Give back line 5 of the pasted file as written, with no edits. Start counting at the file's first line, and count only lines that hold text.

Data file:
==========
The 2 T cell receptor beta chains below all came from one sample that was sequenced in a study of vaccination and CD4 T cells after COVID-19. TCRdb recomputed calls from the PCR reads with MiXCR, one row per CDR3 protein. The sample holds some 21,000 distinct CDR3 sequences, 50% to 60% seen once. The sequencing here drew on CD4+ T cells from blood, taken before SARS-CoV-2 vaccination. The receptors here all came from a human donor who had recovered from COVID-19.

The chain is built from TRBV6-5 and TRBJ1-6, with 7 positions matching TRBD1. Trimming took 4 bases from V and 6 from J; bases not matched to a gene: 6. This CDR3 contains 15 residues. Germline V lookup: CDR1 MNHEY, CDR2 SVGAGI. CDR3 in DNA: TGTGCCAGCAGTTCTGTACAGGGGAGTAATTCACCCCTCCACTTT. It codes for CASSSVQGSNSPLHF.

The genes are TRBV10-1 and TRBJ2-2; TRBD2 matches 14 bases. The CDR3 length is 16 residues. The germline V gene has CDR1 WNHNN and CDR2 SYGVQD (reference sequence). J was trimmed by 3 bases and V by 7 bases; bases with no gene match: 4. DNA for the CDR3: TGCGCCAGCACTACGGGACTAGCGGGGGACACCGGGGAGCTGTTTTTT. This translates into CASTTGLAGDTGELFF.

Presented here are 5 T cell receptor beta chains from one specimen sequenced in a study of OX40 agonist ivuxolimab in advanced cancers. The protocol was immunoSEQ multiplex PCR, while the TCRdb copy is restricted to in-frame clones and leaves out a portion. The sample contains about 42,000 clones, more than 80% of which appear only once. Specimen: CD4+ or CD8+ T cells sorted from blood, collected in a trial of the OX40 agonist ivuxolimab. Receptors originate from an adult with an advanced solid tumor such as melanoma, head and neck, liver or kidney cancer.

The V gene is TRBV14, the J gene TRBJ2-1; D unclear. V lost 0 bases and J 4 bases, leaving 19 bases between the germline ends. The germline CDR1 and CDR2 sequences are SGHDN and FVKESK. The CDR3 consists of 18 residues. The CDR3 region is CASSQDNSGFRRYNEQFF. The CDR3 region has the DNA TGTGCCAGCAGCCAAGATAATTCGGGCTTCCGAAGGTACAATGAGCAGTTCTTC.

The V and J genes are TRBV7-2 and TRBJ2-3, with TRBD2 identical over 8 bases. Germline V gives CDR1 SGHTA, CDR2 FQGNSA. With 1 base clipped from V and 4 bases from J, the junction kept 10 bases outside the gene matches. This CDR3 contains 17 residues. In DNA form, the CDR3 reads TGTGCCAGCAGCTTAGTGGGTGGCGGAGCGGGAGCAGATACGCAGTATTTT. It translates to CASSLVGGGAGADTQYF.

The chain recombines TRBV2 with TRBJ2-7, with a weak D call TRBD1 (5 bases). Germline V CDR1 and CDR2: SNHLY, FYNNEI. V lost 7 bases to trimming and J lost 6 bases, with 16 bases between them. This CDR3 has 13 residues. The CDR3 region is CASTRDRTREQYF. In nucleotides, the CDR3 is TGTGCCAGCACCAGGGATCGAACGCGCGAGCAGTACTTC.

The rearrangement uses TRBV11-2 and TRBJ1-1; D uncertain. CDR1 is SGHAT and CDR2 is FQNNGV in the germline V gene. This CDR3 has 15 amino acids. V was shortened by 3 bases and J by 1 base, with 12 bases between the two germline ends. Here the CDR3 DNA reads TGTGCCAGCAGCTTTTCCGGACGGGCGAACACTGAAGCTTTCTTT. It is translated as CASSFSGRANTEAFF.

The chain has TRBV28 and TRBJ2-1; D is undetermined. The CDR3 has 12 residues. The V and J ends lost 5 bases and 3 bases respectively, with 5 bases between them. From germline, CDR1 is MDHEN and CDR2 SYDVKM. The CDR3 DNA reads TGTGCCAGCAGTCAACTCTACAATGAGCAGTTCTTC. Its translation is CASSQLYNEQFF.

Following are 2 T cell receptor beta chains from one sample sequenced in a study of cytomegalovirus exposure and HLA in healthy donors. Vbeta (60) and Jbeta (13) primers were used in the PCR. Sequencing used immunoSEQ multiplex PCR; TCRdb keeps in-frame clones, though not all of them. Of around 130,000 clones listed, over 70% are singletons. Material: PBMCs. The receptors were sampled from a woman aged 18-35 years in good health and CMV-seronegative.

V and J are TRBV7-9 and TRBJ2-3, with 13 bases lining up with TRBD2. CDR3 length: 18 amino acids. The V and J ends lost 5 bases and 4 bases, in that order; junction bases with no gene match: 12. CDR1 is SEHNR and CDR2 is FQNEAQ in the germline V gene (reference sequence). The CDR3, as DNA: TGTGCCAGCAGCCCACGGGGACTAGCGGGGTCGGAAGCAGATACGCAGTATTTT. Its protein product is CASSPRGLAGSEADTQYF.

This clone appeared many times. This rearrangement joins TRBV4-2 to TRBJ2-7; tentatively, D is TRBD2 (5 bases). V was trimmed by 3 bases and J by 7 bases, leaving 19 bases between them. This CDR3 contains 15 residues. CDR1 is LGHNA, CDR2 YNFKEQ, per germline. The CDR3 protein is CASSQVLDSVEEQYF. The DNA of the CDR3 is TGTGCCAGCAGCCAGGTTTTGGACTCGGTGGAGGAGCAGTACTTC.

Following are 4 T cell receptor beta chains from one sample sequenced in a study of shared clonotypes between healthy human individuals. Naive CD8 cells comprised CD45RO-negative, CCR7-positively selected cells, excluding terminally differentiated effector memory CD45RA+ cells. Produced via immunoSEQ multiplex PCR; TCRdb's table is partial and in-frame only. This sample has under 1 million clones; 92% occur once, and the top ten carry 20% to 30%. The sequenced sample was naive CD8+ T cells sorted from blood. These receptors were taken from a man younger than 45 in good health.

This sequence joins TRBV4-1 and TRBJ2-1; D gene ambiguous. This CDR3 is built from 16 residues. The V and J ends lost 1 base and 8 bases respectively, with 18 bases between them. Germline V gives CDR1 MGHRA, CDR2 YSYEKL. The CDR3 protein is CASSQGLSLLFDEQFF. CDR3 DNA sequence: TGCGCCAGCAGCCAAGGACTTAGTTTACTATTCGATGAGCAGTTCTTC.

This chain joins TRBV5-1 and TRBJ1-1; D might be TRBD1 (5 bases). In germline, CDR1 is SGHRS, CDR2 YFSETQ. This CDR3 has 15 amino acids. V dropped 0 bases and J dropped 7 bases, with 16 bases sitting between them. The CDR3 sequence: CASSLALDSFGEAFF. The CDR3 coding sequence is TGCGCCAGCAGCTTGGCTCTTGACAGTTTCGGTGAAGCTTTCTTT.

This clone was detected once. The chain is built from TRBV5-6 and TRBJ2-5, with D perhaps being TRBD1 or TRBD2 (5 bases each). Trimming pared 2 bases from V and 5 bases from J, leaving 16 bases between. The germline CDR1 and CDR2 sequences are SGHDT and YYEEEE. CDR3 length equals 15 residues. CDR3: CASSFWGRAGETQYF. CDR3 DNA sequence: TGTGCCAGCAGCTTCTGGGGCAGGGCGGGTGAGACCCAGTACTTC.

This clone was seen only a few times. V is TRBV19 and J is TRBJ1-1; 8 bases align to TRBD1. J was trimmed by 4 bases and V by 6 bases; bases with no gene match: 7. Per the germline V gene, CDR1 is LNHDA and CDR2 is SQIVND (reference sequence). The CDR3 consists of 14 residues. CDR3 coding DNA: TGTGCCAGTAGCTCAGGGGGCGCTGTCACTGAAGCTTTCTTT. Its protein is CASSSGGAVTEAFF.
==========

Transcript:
The V gene is TRBV14, the J gene TRBJ2-1; D unclear. V lost 0 bases and J 4 bases, leaving 19 bases between the germline ends. The germline CDR1 and CDR2 sequences are SGHDN and FVKESK. The CDR3 consists of 18 residues. The CDR3 region is CASSQDNSGFRRYNEQFF. The CDR3 region has the DNA TGTGCCAGCAGCCAAGATAATTCGGGCTTCCGAAGGTACAATGAGCAGTTCTTC.